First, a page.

MY #1 STRATEGY FOR DOING THINGS I HATE
It doesn’t matter how happy you are, or how successful you are. At some point or another you’re going to have to do something that you don’t want to do.
In my experience, people often have two types of reactions to this kind of work: stress and procrastination. The former is unavoidable. Doing something you hate will almost always be stressful. However, the latter, is both unnecessary, and ultimately self-destructive. That being said, although most people know that procrastination is a bad thing, they actually have no idea why.
I once faced the same problem. I was a notorious procrastinator. I went through extreme lengths to delay and avoid work I didn’t want to do. For example, in my first year of post-secondary studies, I took a math class that had lectures I really enjoyed. I was active in class discussions and kept up with most of my readings. Despite enjoying the actual class content, I was not looking forward to the 10 page paper due by the end of the term. In fact, on the last day of class, I still hadn’t even started my paper.
So what did I do?
I wrote an email to my Professor explaining to her why I didn’t want to do the paper. Honestly, I’m not proud of it, but I lied big time. I told her that I had been forced to work long hours at my job that made doing my paper almost impossible. Lucky for me, my Professor either bought my lie, or just took pity and actually dismissed me from the final paper entirely.
I’m happy I got off scotch free, but I never want to have to repeat that scenario ever again. The amount of stress and time it took for me to write that email, probably took more of a toll on me than the actual paper would have.
Still, it took me years to finally take action and do something about my bad habit. It started off slow: just doing my work a little earlier because I knew (like many others) that procrastination was a bad thing. But, a part of me didn’t really understand why it was such a bad thing. At the time, it seemed like putting off things we don’t want to do, or finding ways around them, was only natural.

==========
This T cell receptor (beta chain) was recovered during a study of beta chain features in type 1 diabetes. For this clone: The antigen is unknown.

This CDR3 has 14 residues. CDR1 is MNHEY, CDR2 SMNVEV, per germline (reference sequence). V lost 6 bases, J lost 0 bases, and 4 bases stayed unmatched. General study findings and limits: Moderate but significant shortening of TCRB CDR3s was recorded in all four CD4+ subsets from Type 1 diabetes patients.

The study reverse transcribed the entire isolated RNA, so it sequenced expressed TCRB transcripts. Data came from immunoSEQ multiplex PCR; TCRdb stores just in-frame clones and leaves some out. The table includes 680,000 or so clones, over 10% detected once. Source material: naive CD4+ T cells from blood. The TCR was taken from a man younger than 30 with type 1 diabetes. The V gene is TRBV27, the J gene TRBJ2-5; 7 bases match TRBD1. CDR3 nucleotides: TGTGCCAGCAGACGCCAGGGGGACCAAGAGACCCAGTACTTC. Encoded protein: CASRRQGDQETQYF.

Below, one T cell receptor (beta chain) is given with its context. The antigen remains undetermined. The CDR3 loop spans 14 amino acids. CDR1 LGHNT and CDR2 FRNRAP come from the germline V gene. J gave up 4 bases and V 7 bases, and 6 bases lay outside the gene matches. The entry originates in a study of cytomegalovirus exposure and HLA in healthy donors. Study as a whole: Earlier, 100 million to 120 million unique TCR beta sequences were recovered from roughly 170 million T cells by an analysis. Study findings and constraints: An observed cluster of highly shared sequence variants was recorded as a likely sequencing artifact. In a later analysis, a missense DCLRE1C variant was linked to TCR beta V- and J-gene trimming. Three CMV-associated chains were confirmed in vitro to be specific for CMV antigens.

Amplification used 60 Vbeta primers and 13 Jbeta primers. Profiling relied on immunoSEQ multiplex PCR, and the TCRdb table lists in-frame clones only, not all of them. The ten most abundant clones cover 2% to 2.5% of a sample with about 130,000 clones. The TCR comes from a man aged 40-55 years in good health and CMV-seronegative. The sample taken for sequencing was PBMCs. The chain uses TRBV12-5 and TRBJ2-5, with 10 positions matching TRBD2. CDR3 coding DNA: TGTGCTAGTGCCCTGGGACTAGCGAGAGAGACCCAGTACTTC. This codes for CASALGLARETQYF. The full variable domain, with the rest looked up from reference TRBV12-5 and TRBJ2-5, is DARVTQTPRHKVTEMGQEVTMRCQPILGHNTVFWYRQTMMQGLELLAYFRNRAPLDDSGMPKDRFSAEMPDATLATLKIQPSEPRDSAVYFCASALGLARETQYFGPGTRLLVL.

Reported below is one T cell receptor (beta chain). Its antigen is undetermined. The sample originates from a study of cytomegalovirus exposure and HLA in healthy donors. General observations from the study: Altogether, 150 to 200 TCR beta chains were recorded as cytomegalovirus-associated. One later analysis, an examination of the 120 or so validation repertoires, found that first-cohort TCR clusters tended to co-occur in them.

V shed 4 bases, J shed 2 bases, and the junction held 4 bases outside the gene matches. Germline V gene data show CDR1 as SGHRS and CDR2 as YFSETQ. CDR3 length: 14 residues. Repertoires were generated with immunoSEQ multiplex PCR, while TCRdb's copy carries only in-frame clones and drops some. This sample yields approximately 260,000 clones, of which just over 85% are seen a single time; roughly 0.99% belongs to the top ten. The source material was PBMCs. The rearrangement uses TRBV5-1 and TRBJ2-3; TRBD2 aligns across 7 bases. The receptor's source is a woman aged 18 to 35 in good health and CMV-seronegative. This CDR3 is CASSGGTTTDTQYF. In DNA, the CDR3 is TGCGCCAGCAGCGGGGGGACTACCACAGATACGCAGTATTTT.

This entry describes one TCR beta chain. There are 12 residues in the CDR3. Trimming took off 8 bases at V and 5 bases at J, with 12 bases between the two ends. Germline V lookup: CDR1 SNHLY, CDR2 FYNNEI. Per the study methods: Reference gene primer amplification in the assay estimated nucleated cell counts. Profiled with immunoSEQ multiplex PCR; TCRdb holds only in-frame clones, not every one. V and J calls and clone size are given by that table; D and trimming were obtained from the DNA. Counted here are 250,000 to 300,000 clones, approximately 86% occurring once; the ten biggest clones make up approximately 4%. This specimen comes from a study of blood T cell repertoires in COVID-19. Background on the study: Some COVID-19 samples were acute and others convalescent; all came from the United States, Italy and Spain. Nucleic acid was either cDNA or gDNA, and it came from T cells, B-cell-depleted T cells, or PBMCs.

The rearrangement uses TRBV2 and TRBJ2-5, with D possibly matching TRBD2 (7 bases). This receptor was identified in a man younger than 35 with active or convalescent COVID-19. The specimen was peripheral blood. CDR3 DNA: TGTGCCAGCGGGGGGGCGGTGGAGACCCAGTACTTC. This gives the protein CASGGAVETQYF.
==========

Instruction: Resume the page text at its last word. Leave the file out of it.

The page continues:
So then, why is procrastination a bad thing?
The obvious answer is that the longer you put something off, the more stress it’ll cause you. But everyone knows that, and it doesn’t seem to be enough to keep the masses from continually procrastinating. In order to truly deal with procrastination, we need to dig deeper and see procrastination for what it really is:
Procrastination is the most rational form of resistance
It’s just like I said before: Procrastination seems to make sense! To most of us, it feels like a good idea to avoid something you don’t want to do. To beat procrastination, we need to change our image of a “good-life”. We need to understand that a good life is not about living stress free. In fact, I would argue that a good life needs stress. I know it’s an old cliché, but it’s a good one: “Anything worth doing in life is hard work”.
I believe that once we understand what procrastination truly is, and why it’s so dangerous, it becomes a lot easier to deal with things you hate doing. We need to learn to embrace the things we hate (at least in moderation), and to take care of them as soon as we can. Stop putting things off because it seems to make sense…. you’re wrong.
I plan to write a blog post that shares another strategy I use to deal with procrastination, but I hope for now that this simple little bit of knowledge helps people at least begin to make adjustments in their work habits and world views. Please feel free to share your thoughts and comments about procrastination below. Let me know what you think!